• KNEE LIGAMENTS: INTERNAL ACL Keeps the tibia from moving forward on the femur (Anterior Translation)
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  • KNEE LIGAMENTS: INTERNAL The PCL attaches in the opposite direction of the ACL - anteriorly on the femur but angles backward to attach over the edge and in the back of the tibia. It crosses the ACL inside the knee joint. PCL P osterior C ruciate L igament femur tibia
  • Slide 18
  • KNEE MUSCLES QUADRICEPS (4) Rectus femoris Underneath (Vastus Intermedius) Vastus Medialis Vastus Lateralis Major Motion: Extension of the Knee
  • Slide 19
  • QUADRICEPS #1 Rectus femoris Muscle starts on Pelvis Ends at top of Patella Crosses two joints
  • Slide 20
  • Vastus intermedius Underneath the rectus femoris Muscle starts along the lateral edge of the femur. Ends at top of Patella. Hidden underneath the rectus femoris. QUADRICEPS #2 Front View
  • Slide 21
  • Vastus Medialis Muscle starts along the medial edge of the femur. Ends at top of Patella. Upper part hidden under other muscles. Can be palpated near the knee. QUADRICEPS #3 Front View
  • Slide 22
  • Vastus Lateralis Muscle starts along the lateral edge of the femur Ends at top of Patella. Upper part hidden under other muscles. Can be palpated near the knee. QUADRICEPS #4 Front View
  • Slide 23
  • Rectus femoris (Vastus Intermedius) Vastus Lateralis Vastus Medialis Major Motion: Extension of the Knee QUIZ - QUADS
  • Slide 24
  • KNEE MUSCLES HAMSTRINGS (3) Biceps femoris Semitendonosus Semimembranosus Major Motion: Flexion of the Knee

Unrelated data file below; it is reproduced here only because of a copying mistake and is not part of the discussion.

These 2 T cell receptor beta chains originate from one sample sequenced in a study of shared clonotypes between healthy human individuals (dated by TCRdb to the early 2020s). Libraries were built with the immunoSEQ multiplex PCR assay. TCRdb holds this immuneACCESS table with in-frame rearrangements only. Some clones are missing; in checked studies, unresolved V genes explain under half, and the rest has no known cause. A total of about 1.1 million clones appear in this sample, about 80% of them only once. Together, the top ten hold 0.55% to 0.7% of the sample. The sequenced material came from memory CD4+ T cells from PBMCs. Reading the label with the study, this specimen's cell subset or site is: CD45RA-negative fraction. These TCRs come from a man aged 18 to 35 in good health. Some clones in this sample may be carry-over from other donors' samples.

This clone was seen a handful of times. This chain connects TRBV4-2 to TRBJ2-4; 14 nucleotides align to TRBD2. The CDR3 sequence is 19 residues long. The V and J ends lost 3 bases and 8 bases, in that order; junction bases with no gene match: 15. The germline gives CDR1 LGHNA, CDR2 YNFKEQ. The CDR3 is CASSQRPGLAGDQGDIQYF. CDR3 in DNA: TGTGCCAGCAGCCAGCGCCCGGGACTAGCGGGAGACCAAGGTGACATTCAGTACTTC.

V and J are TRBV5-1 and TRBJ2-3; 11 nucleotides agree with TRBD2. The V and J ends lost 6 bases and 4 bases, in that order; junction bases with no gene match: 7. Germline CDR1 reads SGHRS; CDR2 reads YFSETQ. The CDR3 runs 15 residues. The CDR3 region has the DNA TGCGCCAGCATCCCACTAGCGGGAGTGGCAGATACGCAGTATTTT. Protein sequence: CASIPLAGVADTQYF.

• Slide 25
  • HAMSTRING #1 Biceps femoris Muscle has two starting points: Ishial Tuberosity (bone you sit on) and along back of femur Ends at Head of Fibula Crosses two joints
  • Slide 26
  • HAMSTRING #2 Semitendonosus Muscle originates on the Ishial Tuberosity Ends at medial edge of tibia. Inserts over the top of the semimembranosus, almost a common tendon.
  • Slide 27
  • HAMSTRING #3 Semimembranosus Muscle originates on the Ishial Tuberosity Ends at medial edge of tibia. Inserts close to semitendonsus, almost a common tendon.
  • Slide 28
  • ARTICULAR CARTILAGE Articular cartilage lines the ends of the bones (tibia, femur) and the undersurface of the patella. Articular cartilage protects the ends of the bones from the forces of running, jumping and walking.
  • Slide 29
  • ARTICULAR CARTILAGE Articular cartilage can be torn or crushed by a force injury, such as a sudden hard step or a twisting motion where the femur twists on top of the tibia. Articular cartilage can also be worn down by use over time, exposing the bone to the forces of motion.
  • Slide 30
  • MENISCUS Two half-moon shaped pieces of cartilage that lie between surfaces of the femur and the tibia. The meniscus (menisci) absorb the large amount of shock that occurs when the bones crash together while walking, running and jumping.
  • Slide 31
  • MENISCUS The menisci also provide a cradle for the femur to sit atop the tibia instead of slipping off when moving. This cradle helps to keep the knee joint stable,
  • Slide 32
  • MENISCUS The meniscus is for the most part avascular, meaning it doesn't have blood vessels throughout the tissue. Only the outermost 20% of the meniscus has a blood supply. As a result, a torn meniscus doesn't have the ability to heal itself unless there is just a small tear confined to the peripheral vascular zone.
  • Slide 33
  • MENISCUS MEDIAL MENISCUS LATERAL MENISCUS Bigger diameter Thinner Thicker outside edge More C shaped